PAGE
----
Legislative Assembly for the ACT: 1998 Week 11 Hansard (8 December) . . Page.. 3217 ..
MR OSBORNE (continuing):
to enlighten the children on the fact that there were differing points of view on the topic of Santa. Not surprisingly, Minister, the parents are not exactly thrilled by this explanation. Mr Stefaniak, is it government policy for teachers to explode the harmless beliefs of seven- and eight-year-olds just before Christmas, and do you believe the teacher's answer is adequate?
MR STEFANIAK: That is absolutely amazing. I do not think I have ever heard of a teacher who has tried to persuade a class that there is not such a thing as Santa Claus. Certainly, it is not government policy. The parents may well have a point. Children at various ages probably might start thinking to themselves that maybe there is not such a thing as Santa Claus. There are a lot of people opposite who believe in Santa Claus still - and they are long out of primary school - in their attitude to economic management.
Mr Moore: I take a point of order, Mr Speaker. I am concerned that the Education Minister may get himself into deep water here and it will be in Hansard that there is or there is not a Santa Claus. I would hate that to happen. He may mislead the house, so I would ask him to be careful.
MR STEFANIAK: I do not know that that is a point of order, but it is an interesting point.
Mr Rugendyke: On that point of order, Mr Speaker, I can confirm that there is a Santa Claus.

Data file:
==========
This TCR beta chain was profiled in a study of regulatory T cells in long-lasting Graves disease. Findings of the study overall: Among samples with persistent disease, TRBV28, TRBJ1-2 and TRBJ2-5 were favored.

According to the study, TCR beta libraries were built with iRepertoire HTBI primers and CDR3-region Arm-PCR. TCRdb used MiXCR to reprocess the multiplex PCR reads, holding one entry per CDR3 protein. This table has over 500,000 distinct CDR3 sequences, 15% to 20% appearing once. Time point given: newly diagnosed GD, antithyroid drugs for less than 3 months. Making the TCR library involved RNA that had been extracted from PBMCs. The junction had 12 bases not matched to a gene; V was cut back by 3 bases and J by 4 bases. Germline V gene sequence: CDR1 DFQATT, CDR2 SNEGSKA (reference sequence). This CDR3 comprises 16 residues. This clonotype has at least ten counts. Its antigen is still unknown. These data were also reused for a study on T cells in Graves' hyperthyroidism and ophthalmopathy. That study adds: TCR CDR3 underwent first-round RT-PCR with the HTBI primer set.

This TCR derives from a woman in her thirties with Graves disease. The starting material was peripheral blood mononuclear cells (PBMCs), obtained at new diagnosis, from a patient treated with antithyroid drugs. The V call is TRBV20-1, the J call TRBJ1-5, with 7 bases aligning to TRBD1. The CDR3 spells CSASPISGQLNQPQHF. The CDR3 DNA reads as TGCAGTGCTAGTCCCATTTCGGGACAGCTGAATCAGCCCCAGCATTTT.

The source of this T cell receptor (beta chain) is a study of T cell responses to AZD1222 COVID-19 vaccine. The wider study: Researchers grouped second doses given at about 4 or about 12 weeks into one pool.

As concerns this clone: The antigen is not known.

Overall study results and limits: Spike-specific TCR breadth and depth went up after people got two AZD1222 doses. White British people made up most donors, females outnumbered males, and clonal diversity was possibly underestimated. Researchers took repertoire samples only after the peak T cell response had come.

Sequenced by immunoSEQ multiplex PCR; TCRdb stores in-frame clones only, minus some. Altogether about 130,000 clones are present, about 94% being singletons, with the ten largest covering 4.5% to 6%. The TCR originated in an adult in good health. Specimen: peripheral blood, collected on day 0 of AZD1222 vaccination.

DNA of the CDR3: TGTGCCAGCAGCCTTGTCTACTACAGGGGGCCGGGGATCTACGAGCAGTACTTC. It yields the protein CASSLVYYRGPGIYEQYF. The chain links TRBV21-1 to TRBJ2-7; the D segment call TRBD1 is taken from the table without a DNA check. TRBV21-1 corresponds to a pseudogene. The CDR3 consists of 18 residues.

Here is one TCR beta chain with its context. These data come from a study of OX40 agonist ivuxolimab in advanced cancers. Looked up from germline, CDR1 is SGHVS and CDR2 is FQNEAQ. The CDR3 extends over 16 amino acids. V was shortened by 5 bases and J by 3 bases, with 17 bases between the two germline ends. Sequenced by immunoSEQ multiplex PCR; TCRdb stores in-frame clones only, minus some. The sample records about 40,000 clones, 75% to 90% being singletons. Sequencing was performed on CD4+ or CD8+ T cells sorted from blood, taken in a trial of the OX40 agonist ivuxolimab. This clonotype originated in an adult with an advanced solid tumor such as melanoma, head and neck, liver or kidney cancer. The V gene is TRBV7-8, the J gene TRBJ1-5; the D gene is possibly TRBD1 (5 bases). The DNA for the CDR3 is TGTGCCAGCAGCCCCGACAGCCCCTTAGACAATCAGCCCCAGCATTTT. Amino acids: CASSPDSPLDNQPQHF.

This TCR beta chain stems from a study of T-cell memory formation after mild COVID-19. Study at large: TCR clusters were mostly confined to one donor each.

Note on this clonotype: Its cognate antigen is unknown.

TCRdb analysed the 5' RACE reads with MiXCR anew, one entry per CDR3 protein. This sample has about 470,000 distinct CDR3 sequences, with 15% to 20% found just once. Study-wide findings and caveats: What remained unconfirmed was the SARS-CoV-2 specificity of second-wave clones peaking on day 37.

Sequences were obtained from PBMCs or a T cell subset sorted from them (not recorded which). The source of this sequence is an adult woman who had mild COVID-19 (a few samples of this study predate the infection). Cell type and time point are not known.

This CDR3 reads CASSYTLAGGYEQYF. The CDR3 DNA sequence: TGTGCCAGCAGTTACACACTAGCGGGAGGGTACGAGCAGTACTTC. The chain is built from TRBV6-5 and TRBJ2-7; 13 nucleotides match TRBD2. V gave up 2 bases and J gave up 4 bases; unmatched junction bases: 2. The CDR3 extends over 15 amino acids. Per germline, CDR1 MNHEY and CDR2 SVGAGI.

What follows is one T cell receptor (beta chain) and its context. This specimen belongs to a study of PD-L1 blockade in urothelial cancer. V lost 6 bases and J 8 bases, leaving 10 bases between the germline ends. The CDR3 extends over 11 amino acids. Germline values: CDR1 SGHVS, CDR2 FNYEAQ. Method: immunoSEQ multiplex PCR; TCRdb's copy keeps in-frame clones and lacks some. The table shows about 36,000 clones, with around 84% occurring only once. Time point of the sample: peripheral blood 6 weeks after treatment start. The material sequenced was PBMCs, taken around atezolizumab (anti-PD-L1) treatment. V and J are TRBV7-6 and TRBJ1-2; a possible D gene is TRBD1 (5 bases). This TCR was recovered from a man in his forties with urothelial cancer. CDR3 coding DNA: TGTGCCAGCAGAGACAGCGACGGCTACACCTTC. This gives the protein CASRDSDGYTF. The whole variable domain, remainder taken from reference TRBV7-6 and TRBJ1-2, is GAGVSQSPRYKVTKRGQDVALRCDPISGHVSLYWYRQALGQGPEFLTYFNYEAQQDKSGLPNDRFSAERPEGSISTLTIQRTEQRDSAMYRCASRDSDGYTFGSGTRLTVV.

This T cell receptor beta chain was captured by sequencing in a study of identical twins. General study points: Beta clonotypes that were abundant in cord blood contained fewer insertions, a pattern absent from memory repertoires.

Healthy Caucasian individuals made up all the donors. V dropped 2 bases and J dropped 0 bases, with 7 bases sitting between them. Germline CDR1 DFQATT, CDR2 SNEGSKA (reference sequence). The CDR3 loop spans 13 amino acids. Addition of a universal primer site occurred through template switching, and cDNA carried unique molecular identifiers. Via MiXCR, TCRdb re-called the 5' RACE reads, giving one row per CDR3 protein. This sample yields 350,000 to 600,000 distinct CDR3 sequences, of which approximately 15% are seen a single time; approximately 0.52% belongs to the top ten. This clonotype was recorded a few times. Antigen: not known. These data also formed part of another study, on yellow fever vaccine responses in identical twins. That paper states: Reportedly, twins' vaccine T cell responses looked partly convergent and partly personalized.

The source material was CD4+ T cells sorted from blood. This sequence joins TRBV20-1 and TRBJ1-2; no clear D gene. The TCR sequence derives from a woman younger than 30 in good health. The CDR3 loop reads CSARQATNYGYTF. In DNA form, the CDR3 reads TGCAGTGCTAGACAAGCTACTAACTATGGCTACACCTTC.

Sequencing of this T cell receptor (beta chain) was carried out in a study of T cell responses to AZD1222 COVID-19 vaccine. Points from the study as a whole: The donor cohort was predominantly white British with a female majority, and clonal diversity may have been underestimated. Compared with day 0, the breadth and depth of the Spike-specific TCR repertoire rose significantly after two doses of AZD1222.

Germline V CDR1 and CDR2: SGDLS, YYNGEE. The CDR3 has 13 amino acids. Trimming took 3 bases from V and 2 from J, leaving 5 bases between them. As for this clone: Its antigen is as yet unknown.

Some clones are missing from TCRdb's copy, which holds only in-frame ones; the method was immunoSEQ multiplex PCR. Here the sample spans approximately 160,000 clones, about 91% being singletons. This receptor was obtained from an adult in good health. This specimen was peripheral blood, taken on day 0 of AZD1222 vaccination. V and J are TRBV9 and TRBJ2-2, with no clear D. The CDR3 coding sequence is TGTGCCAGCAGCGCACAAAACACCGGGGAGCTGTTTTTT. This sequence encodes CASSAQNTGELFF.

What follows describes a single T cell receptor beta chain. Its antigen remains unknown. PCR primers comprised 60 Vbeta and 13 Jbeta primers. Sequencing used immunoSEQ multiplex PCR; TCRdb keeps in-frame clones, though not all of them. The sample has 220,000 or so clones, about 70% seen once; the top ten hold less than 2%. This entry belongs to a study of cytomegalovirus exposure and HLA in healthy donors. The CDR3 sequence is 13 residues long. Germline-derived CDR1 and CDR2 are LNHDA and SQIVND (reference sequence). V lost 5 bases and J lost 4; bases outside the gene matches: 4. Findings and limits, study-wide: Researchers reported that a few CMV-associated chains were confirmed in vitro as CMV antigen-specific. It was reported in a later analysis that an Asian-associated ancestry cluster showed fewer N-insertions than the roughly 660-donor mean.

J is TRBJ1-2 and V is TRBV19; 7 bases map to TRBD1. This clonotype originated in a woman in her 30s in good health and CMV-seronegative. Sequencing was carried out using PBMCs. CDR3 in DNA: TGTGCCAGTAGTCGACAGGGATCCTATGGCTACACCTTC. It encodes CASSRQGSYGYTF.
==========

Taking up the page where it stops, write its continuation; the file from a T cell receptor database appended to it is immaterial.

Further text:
MR STEFANIAK: I thank Mr Rugendyke for that observation. Quite clearly, I am not going to comment one way or the another on whether there is or there is not. My five-year-old and four-year-old certainly believe that there is a Santa Claus.
MR SPEAKER: Order! If this noise keeps up, none of you will have your stockings filled at Christmas time.
MR STEFANIAK: Ms Tucker, Mr Berry and other members opposite might well think there is a Santa Claus too. I do not know. I would be interested in their views. Far be it for me to say whether there is or not. Obviously, parents are concerned. It may well be sensible, Mr Osborne, if suitable members of the Assembly such as you, Mr Hird and I dress up and go to the school and put the alternative point of view. If parents are generally concerned, you might like to give me the name of the school and I will make sure that the point you raise is taken up in a proper fashion.
MR OSBORNE: I ask a supplementary question. What is the Government's position on the Easter bunny? Can we expect a repeat performance? What about explaining some government myths, like the story about how competition policy came and everyone lived happily ever after? Can we get your teacher to come and put paid to that one, Minister?
MR STEFANIAK: On the Easter bunny, Mr Osborne, I think the Government's position has been quite clear for many years. We will neither confirm nor deny that there is an Easter bunny.